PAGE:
And, when my friend Elliot Hanowski linked Scalzi’s post on his Facebook account, one of his friends remarked,
kind of off topic, but don’t you feel that the first amendment *should* apply to private entities? I hear this argument all the time and I’m like “even if you aren’t required to, isn’t the principle worth upholding?” …
Posted by WiredSisters on February 12th, 2014 filed in Uncategorized
Some of our better-read politicians like to brag about reading Machiavelli or Lord Acton (“all vodka corrupts, but Absolut Vodka corrupts absolutely…” ). These days, they would be better advised to read James Frazer. Never mind whether climate change is “real”‘ or just some liberal hoax (the alleged purpose of which I have not yet managed to figure out.) What is definitely real is a whole lot of really awful weather. Weather is to climate what news is to history. Nobody votes based on history (sorry, no, I’m wrong about that. In places like the Balkans, the Middle East, and a lot of Africa, almost everybody who votes votes based on history. But not here in the good old USA.) A lot of people, everywhere, vote based on news. And a lot MORE people these days vote based on weather.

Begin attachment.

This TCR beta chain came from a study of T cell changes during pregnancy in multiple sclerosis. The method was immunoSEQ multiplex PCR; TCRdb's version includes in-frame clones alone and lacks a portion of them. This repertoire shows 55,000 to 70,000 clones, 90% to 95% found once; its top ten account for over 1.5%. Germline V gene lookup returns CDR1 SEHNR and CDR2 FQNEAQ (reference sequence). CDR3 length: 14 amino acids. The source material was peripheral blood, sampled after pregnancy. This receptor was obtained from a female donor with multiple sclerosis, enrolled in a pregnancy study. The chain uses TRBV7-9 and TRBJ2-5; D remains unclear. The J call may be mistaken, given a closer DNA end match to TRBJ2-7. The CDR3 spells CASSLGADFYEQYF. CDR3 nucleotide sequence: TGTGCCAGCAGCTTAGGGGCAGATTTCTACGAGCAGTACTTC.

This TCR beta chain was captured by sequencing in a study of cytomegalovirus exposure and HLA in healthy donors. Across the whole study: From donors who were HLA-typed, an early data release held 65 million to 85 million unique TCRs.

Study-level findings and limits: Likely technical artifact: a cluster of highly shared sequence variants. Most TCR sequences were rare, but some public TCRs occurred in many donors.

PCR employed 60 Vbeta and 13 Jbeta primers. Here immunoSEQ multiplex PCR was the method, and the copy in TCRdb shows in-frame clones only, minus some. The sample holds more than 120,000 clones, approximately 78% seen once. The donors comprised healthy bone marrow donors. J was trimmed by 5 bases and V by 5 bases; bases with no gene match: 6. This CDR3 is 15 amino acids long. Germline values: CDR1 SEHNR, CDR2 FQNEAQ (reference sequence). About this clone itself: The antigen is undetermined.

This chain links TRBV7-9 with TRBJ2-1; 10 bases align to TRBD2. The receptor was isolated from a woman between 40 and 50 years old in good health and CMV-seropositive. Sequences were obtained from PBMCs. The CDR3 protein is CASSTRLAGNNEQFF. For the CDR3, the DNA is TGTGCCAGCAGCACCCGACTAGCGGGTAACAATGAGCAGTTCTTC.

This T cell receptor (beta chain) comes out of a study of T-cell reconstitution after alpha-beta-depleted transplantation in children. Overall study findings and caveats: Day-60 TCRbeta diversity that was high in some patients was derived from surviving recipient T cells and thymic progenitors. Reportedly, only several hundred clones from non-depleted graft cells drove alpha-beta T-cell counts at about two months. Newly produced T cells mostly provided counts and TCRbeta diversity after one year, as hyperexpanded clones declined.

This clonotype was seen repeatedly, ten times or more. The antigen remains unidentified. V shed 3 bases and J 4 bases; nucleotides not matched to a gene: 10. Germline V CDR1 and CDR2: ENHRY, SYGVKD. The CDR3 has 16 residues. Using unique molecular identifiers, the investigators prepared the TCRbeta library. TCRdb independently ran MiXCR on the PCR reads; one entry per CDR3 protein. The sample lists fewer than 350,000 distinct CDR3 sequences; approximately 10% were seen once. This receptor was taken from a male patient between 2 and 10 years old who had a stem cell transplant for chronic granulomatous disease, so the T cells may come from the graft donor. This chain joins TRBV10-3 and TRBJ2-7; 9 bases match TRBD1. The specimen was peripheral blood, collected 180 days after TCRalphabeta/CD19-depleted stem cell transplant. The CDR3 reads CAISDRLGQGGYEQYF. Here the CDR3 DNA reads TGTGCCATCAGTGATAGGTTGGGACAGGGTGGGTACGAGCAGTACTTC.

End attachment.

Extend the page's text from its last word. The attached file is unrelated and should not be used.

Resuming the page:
We here in Chicago have a head start on this situation. Back in 1979, which some of us still call the Year of the Big Snows, the Wired Family’s VW bug got buried under a snowdrift in December and we didn’t bother digging it out until March. Somewhere in the middle of the storms, our mayor, an undistinguished but not especially noxious character named Michael Bilandic, had the poor judgment to go on the evening news to tell us that the streets had been sucessfully plowed and we could all go back to our regular business. In fact, the streets were hip-deep, and so were the city parking lots whither we had been advised to move our cars so the plowing could proceed more efficiently.
That ill-omened broadcast occurred shortly before the Democratic primary election (never mind the Republican primary–local pundit Walter Jacobson once compared the Chicago Republican party to the Vatican Presbyterian Church), and Bilandic was soon replaced by the previously-obscure Director of the Mayor’s Office of Consumer Complaints, Jane Byrne. From Bilandic’s point of view, it could have been worse. He ended up as Chief Justice of the Illinois Supreme Court, after all. And he can hardly be blamed for not having read Frazer, when politicians in general were not accustomed to being ousted by weather.
Today, on the other hand, the Prime Minister of the UK, the Governor of Georgia, the Mayor of Atlanta, and numerous other mostly-Southern politicians are dodging rotten produce without the faintest idea what to do about the Winter of their Discontent. If they had spent their college years reading The Golden Bough instead of The Prince, they might have a clue.